follow us on

There’s This Thing Called Revenge Spending Post-Covid: What Is It And Who's Buying What?

With the easing of COVID-19 restrictions in China and slowly to the rest of the world, the trend of “revenge spending” has been witnessed among its prolific shoppers.

China has long been known as one of the biggest drivers of the global luxury market. Between 2012-2018, China carried over half of its growth. Hence, by 2025, it was slated to reach 65 percent of the world’s additional spending, according to a McKinsey China Luxury Report last year. That time, China luxury was already at 770 million RMB.


Art by Raff Colmenar

When the coronavirus struck the country, however, lockdown protocols had to be strictly implemented. And so, China’s store traffic saw an 80 percent drop, thereby affecting the sales of high-end brands like Burberry Group Plc and Kering SA’s Gucci.


With quarantine restrictions easing months later, luxury stores slowly reopened in China. The most interesting part? There came an upsurge of shopping now called “revenge spending,” which was defined by the Economic Times India as “the overindulgence in retail therapy by consumers who have missed shopping at their favorite outlets due to the lockdown.”


PSA: Reusable Shopping Bags Are Now The New Norm And Here’s Why!

RELATED STORY:

PSA: Reusable Shopping Bags Are Now The New Norm And Here’s Why!

According to the same source, Hermes’ Guangzhou flagship store earned $2.7 million on its reopening date in April. In hopes of bouncing back from COVID-19 losses in the consumer market, the “Double Five” shopping festival was officially launched in Shanghai last May. China’s most avid shoppers are known to be in the city, hence the $2.2 billion combined sales of online and offline retailers in the first 24 hours of the event.


For luxury fashion stores in Europe, which began reopening  last May, it’s been far different. A Reuters report states that travel restrictions could be the reason behind its significant sales drop as a lot of tourists—especially from China, the Middle East, and the United States—used to contribute to 35 to 55 percent of its revenues. Case in point: Prada, Chanel, and Louis Vuitton shops at Galleria Vittorio Emanuele II, Milan’s well-loved shopping destination, were found empty. Paris, however, saw some activity as many people have been seen lining up outside the flagship Louis Vuitton store along Champs-Élysées.


Photograph by Tuur Tisseghem via Pexels.com

It’s no surprise that various luxury names have picked China as a “testing ground” for their new products. Before introducing it to the European market, Dior launched its perfectly embellished Gem Clutch in the Asia regions. Louis Vuitton partnered with e-commerce platform Xiaohongshu for the livestreamed launch of its 2020 collection, which generated over 15,000 views. Via WeChat’s ecosystem, Burberry, in an exclusive collaboration with Chinese influencer Tao Liang or “Mr. Bags,” sold out 100 limited-edition pocket bags in just 44 seconds.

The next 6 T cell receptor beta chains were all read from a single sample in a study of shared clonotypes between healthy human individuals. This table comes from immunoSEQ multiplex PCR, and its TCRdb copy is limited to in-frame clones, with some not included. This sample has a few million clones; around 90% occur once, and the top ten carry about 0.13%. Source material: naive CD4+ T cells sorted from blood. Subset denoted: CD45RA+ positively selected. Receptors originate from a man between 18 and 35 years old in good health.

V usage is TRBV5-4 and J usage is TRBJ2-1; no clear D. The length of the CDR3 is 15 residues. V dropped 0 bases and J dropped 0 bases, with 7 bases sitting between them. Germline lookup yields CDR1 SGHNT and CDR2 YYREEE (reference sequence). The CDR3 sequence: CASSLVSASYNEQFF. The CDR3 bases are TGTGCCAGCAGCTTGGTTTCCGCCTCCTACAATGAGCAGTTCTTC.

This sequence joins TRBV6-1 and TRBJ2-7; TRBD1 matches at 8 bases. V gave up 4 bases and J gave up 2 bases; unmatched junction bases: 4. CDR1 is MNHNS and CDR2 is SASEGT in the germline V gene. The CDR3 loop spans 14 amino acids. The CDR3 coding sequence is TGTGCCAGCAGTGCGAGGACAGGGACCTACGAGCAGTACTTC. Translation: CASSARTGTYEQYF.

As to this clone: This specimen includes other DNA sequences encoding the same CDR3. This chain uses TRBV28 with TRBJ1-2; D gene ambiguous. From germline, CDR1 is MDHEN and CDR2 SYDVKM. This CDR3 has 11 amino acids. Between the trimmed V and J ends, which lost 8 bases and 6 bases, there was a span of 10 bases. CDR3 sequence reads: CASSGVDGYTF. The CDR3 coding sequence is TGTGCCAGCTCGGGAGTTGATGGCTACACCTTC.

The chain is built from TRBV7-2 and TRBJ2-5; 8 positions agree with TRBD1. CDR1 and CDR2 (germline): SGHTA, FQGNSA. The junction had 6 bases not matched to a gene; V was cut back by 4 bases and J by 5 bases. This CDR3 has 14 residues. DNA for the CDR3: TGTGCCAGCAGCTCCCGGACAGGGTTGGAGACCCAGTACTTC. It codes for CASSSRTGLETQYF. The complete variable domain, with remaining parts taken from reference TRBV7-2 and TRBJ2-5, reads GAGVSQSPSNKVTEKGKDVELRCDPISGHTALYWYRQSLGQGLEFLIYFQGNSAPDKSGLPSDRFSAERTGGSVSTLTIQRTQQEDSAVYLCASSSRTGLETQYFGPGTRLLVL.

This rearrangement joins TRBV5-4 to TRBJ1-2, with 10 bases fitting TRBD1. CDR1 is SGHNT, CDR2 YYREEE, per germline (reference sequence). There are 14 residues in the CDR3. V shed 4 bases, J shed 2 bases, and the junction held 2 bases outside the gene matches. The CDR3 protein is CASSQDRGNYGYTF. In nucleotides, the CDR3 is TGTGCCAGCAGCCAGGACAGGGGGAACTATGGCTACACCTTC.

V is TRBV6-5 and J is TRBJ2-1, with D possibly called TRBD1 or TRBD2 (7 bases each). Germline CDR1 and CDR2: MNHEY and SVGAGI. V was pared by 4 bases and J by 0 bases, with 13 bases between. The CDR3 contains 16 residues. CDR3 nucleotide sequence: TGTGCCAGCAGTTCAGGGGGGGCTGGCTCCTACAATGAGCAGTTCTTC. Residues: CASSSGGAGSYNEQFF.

Chinese influencer Tao Liang or “Mr. Bags” | Photograph taken from his Instagram account
100 pieces of the Mr. Bags x Burberry Pocket Bag were sold out in seconds | Photograph taken from Mr. Bags’ Instagram account

In Aug 25, the Louis Vuitton China flagship store in Shanghai sees a record-breaking high of $22 million in sales when August end. This seemingly biggest sale in all of China’s history is brought by the brand’s Men’s show earlier this month and the Qixi Festival that day, their version of Valentine’s Day.


Here Are The New, Ingenious Ways These Luxury Brands Showed In Fashion Week

RELATED STORY:

Here Are The New, Ingenious Ways These Luxury Brands Showed In Fashion Week

While this is the case, some experts still don’t think of these brief, huge spending sprees as a way for the consumer economy to experience instant and continued recovery. They’re expecting that “economic uncertainty, rising unemployment, and lingering fears about the spread of the virus will keep China’s consumer economy from returning to pre-pandemic levels until at least the first quarter of 2021.” Amrita Banta, managing director at Agility Research, may likewise see a slow progress in its regrowth, but it’s one that’s definite. “China seems to have turned the corner and bigger cities are showing cautious optimism,” she says.


In the Philippine setting, luxury brands have increased their digital presence amid COVID-19. Tory Burch, for one, has decided to offer complimentary home delivery via its exclusive distributor Stores Specialists, Inc..

SSI has also made more of their brands available for purchase on Rustans.com, offering amazing deals with Longchamp, Coach, Michael Kors, Marc Jacobs, among many others.


Enough data on the Philippine luxury market in the current pandemic is yet to be explored, but as long as it continues to be in the know about consumer behavior and adapt to their changing preferences, its future as well can be quite promising.


Art by Raff Colmenar

Photos courtesy of Mr. Bags, Hermes, Gucci, Tuur Tisseghem via Pexels.com, and Jordan Pulmano via Unsplash.com